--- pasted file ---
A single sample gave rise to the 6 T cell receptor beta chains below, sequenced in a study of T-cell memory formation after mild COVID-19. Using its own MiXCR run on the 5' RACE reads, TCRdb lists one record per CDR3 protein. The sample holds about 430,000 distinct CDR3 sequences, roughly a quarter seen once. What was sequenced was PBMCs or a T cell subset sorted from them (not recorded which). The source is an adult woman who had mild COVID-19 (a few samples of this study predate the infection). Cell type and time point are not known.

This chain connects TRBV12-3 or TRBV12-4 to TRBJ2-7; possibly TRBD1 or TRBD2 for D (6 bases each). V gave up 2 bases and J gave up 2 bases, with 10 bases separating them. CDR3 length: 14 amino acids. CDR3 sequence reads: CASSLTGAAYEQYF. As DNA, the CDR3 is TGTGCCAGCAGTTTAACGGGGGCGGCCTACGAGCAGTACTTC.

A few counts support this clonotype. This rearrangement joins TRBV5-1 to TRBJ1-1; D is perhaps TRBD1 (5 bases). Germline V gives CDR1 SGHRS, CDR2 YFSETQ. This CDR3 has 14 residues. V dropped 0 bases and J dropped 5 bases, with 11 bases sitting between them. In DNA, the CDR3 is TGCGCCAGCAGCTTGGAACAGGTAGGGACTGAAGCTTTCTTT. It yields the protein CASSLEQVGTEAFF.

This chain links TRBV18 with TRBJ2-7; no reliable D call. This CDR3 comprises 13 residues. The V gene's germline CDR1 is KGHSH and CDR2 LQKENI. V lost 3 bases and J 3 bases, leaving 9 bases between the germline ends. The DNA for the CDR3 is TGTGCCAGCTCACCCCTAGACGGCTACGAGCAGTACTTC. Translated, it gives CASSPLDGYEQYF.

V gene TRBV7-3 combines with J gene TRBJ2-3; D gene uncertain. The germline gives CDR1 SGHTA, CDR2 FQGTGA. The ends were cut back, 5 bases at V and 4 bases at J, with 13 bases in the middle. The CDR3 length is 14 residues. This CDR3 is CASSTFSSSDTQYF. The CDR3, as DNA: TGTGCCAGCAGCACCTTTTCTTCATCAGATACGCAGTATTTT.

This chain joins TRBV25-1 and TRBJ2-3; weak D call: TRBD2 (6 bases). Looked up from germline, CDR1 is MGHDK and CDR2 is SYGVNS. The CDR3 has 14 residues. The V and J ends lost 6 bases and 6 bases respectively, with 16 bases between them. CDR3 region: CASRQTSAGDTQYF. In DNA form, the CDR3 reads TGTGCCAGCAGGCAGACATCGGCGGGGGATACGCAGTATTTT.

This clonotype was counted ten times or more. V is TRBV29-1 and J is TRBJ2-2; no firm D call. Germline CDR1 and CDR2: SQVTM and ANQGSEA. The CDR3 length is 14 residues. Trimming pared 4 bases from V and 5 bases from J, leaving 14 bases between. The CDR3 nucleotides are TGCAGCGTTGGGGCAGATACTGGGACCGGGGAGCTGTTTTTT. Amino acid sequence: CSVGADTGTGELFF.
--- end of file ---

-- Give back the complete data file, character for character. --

A single sample gave rise to the 6 T cell receptor beta chains below, sequenced in a study of T-cell memory formation after mild COVID-19. Using its own MiXCR run on the 5' RACE reads, TCRdb lists one record per CDR3 protein. The sample holds about 430,000 distinct CDR3 sequences, roughly a quarter seen once. What was sequenced was PBMCs or a T cell subset sorted from them (not recorded which). The source is an adult woman who had mild COVID-19 (a few samples of this study predate the infection). Cell type and time point are not known.

This chain connects TRBV12-3 or TRBV12-4 to TRBJ2-7; possibly TRBD1 or TRBD2 for D (6 bases each). V gave up 2 bases and J gave up 2 bases, with 10 bases separating them. CDR3 length: 14 amino acids. CDR3 sequence reads: CASSLTGAAYEQYF. As DNA, the CDR3 is TGTGCCAGCAGTTTAACGGGGGCGGCCTACGAGCAGTACTTC.

A few counts support this clonotype. This rearrangement joins TRBV5-1 to TRBJ1-1; D is perhaps TRBD1 (5 bases). Germline V gives CDR1 SGHRS, CDR2 YFSETQ. This CDR3 has 14 residues. V dropped 0 bases and J dropped 5 bases, with 11 bases sitting between them. In DNA, the CDR3 is TGCGCCAGCAGCTTGGAACAGGTAGGGACTGAAGCTTTCTTT. It yields the protein CASSLEQVGTEAFF.

This chain links TRBV18 with TRBJ2-7; no reliable D call. This CDR3 comprises 13 residues. The V gene's germline CDR1 is KGHSH and CDR2 LQKENI. V lost 3 bases and J 3 bases, leaving 9 bases between the germline ends. The DNA for the CDR3 is TGTGCCAGCTCACCCCTAGACGGCTACGAGCAGTACTTC. Translated, it gives CASSPLDGYEQYF.

V gene TRBV7-3 combines with J gene TRBJ2-3; D gene uncertain. The germline gives CDR1 SGHTA, CDR2 FQGTGA. The ends were cut back, 5 bases at V and 4 bases at J, with 13 bases in the middle. The CDR3 length is 14 residues. This CDR3 is CASSTFSSSDTQYF. The CDR3, as DNA: TGTGCCAGCAGCACCTTTTCTTCATCAGATACGCAGTATTTT.

This chain joins TRBV25-1 and TRBJ2-3; weak D call: TRBD2 (6 bases). Looked up from germline, CDR1 is MGHDK and CDR2 is SYGVNS. The CDR3 has 14 residues. The V and J ends lost 6 bases and 6 bases respectively, with 16 bases between them. CDR3 region: CASRQTSAGDTQYF. In DNA form, the CDR3 reads TGTGCCAGCAGGCAGACATCGGCGGGGGATACGCAGTATTTT.

This clonotype was counted ten times or more. V is TRBV29-1 and J is TRBJ2-2; no firm D call. Germline CDR1 and CDR2: SQVTM and ANQGSEA. The CDR3 length is 14 residues. Trimming pared 4 bases from V and 5 bases from J, leaving 14 bases between. The CDR3 nucleotides are TGCAGCGTTGGGGCAGATACTGGGACCGGGGAGCTGTTTTTT. Amino acid sequence: CSVGADTGTGELFF.